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Perennial club hosts two pop-up sales with a lot more than perennials

Pair of two-day events will feature vegetables, herbs, houseplants and lots of flowers

Yellow monkey flower
Sticky monkey flower is a popular perennial plant in the Sacramento region. Find
great perennials along with herbs, houseplants and vegetables at the Sacramento Perennial Plant Club's pair of two-day pop-up sales. (Photo: Kathy Morrison)

Got room for more plants? Circle these dates on your April calendar.

When it comes to propagation, some local gardeners have amazing green thumbs – especially in the Sacramento Perennial Plant Club.

Members of that club grew so many seedlings and propagated so many baby plants that the club will host two pop-up sales in April.

“Daisy (Mah) and other club members who enjoy propagating will have an array of vegetables, herbs, houseplants and perennials, of course,” says SPPC’s Linda Hax.

Many of these plants will be unusual varieties that have become members’ favorites. In addition for a small fee, patrons can get tools sharpened and holes drilled in pots or other containers.

The first sale will be 9 a.m. to 1 p.m. Friday and Saturday, April 1 and 2, at 877 53rd St., Sacramento.

The second sale will be 9 a.m. to 1 p.m. April 15 and 16 at 4578 Parkridge Road, Sacramento.

Admission is free. Bring your own box or nursery tray, if possible, to help carry home your purchases.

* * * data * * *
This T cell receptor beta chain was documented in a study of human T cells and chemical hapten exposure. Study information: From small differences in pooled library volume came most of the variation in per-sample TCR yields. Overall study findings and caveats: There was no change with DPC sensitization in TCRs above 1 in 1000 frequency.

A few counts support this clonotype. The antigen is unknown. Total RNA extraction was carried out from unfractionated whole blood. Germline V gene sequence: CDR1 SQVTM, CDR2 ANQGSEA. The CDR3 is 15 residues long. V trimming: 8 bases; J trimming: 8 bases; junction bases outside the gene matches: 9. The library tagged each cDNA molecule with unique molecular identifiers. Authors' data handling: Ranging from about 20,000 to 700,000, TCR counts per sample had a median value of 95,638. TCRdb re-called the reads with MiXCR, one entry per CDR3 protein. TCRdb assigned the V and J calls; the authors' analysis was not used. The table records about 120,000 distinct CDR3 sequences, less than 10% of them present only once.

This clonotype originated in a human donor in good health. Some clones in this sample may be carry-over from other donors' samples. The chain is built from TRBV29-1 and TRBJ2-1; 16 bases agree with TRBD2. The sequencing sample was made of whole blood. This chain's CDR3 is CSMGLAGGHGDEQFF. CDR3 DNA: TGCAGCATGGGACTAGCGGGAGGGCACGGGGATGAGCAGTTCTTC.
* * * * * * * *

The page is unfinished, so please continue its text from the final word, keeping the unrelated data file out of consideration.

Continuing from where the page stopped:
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Dig In: Garden checklist for week of Oct. 2

Plan to make the most of the mild weather in your garden.

* October is the best month to plant trees and shrubs.

* October also is the best time to plant perennials in our area. Add a little well-aged compost and bone meal to planting holes or beds, but hold off on other fertilizers until spring. Keep the transplants well-watered (but not wet) for the first month as they become settled.

* Now is the time to plant seeds for many flowers directly into the garden, including cornflower, nasturtium, nigella, poppy, portulaca, sweet pea and stock.

* Plant seeds for radishes, bok choy, mustard, spinach and peas.

* Plant garlic and onions.

* Set out cool-weather bedding plants, including calendula, pansy, snapdragon, primrose and viola.

* Reseed and feed the lawn. Work on bare spots.

* Dig up corms and tubers of gladioluses, dahlias and tuberous begonias after the foliage dies. Clean and store in a cool, dry place.

* Treat azaleas, gardenias and camellias with chelated iron if leaves are yellowing between the veins.

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